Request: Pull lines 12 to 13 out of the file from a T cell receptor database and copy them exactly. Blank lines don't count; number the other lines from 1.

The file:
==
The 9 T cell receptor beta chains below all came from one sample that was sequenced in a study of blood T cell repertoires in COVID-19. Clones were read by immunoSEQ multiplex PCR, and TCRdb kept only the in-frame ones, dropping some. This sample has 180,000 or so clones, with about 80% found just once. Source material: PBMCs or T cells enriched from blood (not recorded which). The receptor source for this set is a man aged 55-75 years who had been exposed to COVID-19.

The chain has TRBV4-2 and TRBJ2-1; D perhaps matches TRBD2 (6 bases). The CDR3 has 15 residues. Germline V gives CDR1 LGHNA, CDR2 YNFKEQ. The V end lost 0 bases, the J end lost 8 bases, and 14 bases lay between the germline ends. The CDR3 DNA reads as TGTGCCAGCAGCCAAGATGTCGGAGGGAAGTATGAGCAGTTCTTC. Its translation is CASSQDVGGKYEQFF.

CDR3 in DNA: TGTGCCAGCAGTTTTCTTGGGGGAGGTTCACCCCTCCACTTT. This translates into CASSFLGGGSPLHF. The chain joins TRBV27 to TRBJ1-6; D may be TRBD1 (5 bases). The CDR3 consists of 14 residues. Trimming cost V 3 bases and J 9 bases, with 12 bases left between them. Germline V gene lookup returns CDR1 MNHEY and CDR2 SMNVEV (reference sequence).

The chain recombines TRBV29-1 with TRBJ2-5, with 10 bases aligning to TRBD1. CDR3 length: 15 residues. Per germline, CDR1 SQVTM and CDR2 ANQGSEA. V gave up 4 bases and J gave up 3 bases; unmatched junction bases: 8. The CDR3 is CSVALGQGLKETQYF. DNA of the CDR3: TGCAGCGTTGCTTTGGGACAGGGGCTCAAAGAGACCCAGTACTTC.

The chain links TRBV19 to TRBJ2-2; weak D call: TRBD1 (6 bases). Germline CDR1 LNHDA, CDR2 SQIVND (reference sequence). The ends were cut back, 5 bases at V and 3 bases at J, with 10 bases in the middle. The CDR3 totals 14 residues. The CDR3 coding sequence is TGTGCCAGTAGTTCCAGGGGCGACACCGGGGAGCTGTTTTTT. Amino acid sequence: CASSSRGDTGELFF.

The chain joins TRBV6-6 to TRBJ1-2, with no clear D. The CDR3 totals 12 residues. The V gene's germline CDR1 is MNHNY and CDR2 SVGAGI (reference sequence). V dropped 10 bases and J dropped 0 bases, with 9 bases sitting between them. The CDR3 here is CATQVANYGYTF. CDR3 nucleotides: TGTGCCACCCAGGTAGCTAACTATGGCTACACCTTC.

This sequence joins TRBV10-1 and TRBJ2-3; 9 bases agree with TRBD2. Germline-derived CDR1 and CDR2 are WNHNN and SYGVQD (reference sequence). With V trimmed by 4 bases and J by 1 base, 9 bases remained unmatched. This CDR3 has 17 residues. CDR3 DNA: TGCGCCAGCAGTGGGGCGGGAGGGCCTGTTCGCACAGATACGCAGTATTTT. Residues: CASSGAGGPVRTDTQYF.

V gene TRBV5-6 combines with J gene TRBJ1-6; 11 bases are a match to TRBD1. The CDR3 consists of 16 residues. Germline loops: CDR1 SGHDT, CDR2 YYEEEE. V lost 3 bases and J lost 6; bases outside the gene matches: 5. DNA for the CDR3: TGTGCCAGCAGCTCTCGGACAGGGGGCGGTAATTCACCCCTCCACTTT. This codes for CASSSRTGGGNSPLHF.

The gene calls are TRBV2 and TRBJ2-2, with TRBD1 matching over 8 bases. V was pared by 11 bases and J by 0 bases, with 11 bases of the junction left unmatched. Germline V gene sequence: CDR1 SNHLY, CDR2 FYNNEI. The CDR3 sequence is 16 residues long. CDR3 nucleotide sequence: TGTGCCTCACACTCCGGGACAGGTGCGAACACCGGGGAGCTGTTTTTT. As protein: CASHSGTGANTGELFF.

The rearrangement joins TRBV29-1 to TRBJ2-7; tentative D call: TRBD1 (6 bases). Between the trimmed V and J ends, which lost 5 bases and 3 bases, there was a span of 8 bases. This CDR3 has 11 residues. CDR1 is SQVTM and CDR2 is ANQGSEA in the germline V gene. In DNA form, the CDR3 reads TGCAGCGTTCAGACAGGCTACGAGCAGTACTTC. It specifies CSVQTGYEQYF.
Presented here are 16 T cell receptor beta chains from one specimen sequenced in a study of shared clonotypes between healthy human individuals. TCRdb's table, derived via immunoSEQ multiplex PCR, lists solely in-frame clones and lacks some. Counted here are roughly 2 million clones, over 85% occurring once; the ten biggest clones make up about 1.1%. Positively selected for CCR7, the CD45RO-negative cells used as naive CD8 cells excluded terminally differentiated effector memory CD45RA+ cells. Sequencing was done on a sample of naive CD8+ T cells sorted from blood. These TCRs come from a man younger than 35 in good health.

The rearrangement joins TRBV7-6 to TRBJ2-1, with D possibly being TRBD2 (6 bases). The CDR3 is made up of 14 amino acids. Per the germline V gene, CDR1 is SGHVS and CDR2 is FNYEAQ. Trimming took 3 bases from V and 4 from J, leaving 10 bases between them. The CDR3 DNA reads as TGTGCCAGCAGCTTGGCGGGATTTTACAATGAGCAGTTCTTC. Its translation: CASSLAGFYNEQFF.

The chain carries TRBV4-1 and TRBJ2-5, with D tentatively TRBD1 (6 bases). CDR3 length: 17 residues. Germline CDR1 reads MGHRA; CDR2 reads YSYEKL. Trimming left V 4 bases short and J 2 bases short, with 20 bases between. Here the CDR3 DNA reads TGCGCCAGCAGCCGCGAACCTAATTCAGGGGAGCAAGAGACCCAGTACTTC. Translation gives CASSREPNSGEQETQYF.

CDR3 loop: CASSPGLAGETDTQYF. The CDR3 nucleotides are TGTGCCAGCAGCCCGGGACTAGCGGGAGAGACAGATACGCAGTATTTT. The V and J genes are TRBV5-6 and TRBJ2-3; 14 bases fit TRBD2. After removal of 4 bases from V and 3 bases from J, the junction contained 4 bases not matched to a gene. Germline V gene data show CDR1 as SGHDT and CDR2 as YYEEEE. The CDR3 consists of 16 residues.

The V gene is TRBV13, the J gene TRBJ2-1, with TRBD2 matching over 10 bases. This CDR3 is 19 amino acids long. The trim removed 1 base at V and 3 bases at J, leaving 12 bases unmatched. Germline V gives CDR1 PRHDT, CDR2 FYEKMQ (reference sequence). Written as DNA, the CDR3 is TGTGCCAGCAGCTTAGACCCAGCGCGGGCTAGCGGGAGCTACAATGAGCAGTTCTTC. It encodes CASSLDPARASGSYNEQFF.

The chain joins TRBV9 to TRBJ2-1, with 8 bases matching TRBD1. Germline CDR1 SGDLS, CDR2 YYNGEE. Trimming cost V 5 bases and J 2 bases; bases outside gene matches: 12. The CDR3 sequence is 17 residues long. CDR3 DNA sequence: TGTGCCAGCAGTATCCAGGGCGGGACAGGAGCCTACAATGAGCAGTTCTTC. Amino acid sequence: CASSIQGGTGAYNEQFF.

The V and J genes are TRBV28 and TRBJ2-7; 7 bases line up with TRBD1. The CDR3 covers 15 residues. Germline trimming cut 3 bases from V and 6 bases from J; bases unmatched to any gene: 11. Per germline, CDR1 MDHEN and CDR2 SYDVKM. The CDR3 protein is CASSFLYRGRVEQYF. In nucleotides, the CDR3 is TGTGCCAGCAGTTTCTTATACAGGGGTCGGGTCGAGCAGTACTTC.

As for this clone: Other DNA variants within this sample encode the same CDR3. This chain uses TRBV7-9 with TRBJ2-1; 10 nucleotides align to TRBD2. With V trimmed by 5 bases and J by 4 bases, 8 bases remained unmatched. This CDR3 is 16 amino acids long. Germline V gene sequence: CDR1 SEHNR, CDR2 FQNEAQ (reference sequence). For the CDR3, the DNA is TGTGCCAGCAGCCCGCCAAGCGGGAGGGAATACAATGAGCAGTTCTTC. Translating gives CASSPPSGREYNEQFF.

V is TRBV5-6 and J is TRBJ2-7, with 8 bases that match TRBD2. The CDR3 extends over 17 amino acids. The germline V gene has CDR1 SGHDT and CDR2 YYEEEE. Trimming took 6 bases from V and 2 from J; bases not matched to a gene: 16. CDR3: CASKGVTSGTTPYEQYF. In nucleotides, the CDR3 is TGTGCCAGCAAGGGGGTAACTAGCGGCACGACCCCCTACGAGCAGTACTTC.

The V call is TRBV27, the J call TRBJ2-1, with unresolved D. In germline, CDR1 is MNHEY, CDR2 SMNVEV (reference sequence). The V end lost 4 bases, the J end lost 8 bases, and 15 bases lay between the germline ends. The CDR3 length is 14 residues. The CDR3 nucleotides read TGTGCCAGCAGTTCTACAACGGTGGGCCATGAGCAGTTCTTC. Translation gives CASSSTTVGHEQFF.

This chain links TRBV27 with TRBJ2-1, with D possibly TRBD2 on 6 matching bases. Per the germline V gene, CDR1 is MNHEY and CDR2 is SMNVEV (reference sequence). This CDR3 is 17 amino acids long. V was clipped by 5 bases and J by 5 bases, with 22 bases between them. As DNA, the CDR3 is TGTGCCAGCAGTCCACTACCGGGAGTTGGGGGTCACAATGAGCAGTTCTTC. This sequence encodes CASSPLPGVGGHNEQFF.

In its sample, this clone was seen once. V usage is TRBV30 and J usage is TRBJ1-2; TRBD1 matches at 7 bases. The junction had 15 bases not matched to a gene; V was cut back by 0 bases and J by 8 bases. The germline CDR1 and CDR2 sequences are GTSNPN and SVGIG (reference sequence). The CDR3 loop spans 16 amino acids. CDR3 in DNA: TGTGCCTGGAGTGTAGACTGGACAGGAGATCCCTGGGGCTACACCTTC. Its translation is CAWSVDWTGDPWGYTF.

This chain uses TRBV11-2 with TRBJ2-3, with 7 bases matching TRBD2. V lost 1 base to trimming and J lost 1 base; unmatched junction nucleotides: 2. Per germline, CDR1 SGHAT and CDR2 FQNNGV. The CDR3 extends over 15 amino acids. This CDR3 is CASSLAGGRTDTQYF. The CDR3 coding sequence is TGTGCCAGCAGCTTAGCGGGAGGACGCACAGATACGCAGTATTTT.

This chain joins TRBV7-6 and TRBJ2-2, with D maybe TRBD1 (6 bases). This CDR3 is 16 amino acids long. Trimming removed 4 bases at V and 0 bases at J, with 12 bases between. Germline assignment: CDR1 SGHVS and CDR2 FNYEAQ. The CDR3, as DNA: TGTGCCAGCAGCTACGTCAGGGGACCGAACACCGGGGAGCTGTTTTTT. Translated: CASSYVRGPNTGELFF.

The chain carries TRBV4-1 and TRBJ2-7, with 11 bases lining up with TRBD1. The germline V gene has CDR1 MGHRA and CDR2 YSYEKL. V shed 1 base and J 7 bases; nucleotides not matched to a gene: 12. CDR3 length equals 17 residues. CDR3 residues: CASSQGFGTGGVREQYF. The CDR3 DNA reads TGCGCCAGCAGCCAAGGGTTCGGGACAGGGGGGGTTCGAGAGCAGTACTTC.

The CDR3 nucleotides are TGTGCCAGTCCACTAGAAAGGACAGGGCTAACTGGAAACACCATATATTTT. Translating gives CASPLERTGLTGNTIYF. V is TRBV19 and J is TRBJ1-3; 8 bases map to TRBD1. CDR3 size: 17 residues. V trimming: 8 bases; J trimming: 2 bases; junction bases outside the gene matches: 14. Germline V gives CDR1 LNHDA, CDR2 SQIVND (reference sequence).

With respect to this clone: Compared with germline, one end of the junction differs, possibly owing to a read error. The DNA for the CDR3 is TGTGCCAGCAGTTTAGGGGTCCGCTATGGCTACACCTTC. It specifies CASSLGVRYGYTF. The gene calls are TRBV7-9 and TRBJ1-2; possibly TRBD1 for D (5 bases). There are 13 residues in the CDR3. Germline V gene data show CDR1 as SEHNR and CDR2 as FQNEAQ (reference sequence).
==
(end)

The rearrangement joins TRBV7-6 to TRBJ2-1, with D possibly being TRBD2 (6 bases). The CDR3 is made up of 14 amino acids. Per the germline V gene, CDR1 is SGHVS and CDR2 is FNYEAQ. Trimming took 3 bases from V and 4 from J, leaving 10 bases between them. The CDR3 DNA reads as TGTGCCAGCAGCTTGGCGGGATTTTACAATGAGCAGTTCTTC. Its translation: CASSLAGFYNEQFF.

The chain carries TRBV4-1 and TRBJ2-5, with D tentatively TRBD1 (6 bases). CDR3 length: 17 residues. Germline CDR1 reads MGHRA; CDR2 reads YSYEKL. Trimming left V 4 bases short and J 2 bases short, with 20 bases between. Here the CDR3 DNA reads TGCGCCAGCAGCCGCGAACCTAATTCAGGGGAGCAAGAGACCCAGTACTTC. Translation gives CASSREPNSGEQETQYF.